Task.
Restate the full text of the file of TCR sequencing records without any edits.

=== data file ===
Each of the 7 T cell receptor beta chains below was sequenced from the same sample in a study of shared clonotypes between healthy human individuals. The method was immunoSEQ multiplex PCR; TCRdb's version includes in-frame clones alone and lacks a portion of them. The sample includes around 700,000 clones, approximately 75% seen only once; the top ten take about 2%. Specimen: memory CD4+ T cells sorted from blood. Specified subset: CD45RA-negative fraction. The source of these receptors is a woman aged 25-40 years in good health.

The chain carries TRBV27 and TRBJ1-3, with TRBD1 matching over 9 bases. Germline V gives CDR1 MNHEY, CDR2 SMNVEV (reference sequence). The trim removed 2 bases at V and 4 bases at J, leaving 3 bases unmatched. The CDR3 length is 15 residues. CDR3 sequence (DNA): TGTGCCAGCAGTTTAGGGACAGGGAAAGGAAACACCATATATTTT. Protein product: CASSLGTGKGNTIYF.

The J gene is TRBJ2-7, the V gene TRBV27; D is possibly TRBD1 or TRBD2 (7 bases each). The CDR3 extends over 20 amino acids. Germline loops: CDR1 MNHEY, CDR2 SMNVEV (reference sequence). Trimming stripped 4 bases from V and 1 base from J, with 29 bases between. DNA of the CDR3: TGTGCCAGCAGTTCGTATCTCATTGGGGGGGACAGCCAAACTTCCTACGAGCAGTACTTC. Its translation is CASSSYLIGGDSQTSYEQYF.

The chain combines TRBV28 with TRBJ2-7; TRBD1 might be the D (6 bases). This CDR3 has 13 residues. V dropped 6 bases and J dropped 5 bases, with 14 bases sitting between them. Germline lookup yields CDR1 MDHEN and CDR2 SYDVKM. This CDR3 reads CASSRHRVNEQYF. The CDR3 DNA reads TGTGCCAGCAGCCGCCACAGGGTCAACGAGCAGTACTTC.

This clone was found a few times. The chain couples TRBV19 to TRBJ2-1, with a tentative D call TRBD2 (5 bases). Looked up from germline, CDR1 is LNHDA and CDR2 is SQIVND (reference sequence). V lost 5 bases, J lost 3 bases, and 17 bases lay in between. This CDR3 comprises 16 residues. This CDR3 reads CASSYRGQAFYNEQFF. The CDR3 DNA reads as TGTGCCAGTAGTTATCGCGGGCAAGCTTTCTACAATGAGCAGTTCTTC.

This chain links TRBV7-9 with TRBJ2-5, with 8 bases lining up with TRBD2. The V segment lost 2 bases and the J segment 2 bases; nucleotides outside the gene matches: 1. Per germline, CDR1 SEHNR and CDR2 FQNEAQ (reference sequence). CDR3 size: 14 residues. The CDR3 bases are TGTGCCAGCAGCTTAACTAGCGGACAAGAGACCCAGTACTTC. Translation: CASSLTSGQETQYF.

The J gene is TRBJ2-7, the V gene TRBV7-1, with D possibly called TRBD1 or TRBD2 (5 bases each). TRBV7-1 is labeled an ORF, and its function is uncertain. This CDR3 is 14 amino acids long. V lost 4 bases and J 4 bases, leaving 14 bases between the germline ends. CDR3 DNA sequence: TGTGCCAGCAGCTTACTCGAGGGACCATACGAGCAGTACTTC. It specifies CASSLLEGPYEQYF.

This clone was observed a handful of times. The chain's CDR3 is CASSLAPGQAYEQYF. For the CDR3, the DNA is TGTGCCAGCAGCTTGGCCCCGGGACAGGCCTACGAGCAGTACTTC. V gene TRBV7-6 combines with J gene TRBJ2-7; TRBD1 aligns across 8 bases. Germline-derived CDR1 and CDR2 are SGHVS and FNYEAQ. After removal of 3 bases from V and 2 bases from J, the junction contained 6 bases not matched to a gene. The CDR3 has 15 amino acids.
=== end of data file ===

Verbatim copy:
Each of the 7 T cell receptor beta chains below was sequenced from the same sample in a study of shared clonotypes between healthy human individuals. The method was immunoSEQ multiplex PCR; TCRdb's version includes in-frame clones alone and lacks a portion of them. The sample includes around 700,000 clones, approximately 75% seen only once; the top ten take about 2%. Specimen: memory CD4+ T cells sorted from blood. Specified subset: CD45RA-negative fraction. The source of these receptors is a woman aged 25-40 years in good health.

The chain carries TRBV27 and TRBJ1-3, with TRBD1 matching over 9 bases. Germline V gives CDR1 MNHEY, CDR2 SMNVEV (reference sequence). The trim removed 2 bases at V and 4 bases at J, leaving 3 bases unmatched. The CDR3 length is 15 residues. CDR3 sequence (DNA): TGTGCCAGCAGTTTAGGGACAGGGAAAGGAAACACCATATATTTT. Protein product: CASSLGTGKGNTIYF.

The J gene is TRBJ2-7, the V gene TRBV27; D is possibly TRBD1 or TRBD2 (7 bases each). The CDR3 extends over 20 amino acids. Germline loops: CDR1 MNHEY, CDR2 SMNVEV (reference sequence). Trimming stripped 4 bases from V and 1 base from J, with 29 bases between. DNA of the CDR3: TGTGCCAGCAGTTCGTATCTCATTGGGGGGGACAGCCAAACTTCCTACGAGCAGTACTTC. Its translation is CASSSYLIGGDSQTSYEQYF.

The chain combines TRBV28 with TRBJ2-7; TRBD1 might be the D (6 bases). This CDR3 has 13 residues. V dropped 6 bases and J dropped 5 bases, with 14 bases sitting between them. Germline lookup yields CDR1 MDHEN and CDR2 SYDVKM. This CDR3 reads CASSRHRVNEQYF. The CDR3 DNA reads TGTGCCAGCAGCCGCCACAGGGTCAACGAGCAGTACTTC.

This clone was found a few times. The chain couples TRBV19 to TRBJ2-1, with a tentative D call TRBD2 (5 bases). Looked up from germline, CDR1 is LNHDA and CDR2 is SQIVND (reference sequence). V lost 5 bases, J lost 3 bases, and 17 bases lay in between. This CDR3 comprises 16 residues. This CDR3 reads CASSYRGQAFYNEQFF. The CDR3 DNA reads as TGTGCCAGTAGTTATCGCGGGCAAGCTTTCTACAATGAGCAGTTCTTC.

This chain links TRBV7-9 with TRBJ2-5, with 8 bases lining up with TRBD2. The V segment lost 2 bases and the J segment 2 bases; nucleotides outside the gene matches: 1. Per germline, CDR1 SEHNR and CDR2 FQNEAQ (reference sequence). CDR3 size: 14 residues. The CDR3 bases are TGTGCCAGCAGCTTAACTAGCGGACAAGAGACCCAGTACTTC. Translation: CASSLTSGQETQYF.

The J gene is TRBJ2-7, the V gene TRBV7-1, with D possibly called TRBD1 or TRBD2 (5 bases each). TRBV7-1 is labeled an ORF, and its function is uncertain. This CDR3 is 14 amino acids long. V lost 4 bases and J 4 bases, leaving 14 bases between the germline ends. CDR3 DNA sequence: TGTGCCAGCAGCTTACTCGAGGGACCATACGAGCAGTACTTC. It specifies CASSLLEGPYEQYF.

This clone was observed a handful of times. The chain's CDR3 is CASSLAPGQAYEQYF. For the CDR3, the DNA is TGTGCCAGCAGCTTGGCCCCGGGACAGGCCTACGAGCAGTACTTC. V gene TRBV7-6 combines with J gene TRBJ2-7; TRBD1 aligns across 8 bases. Germline-derived CDR1 and CDR2 are SGHVS and FNYEAQ. After removal of 3 bases from V and 2 bases from J, the junction contained 6 bases not matched to a gene. The CDR3 has 15 amino acids.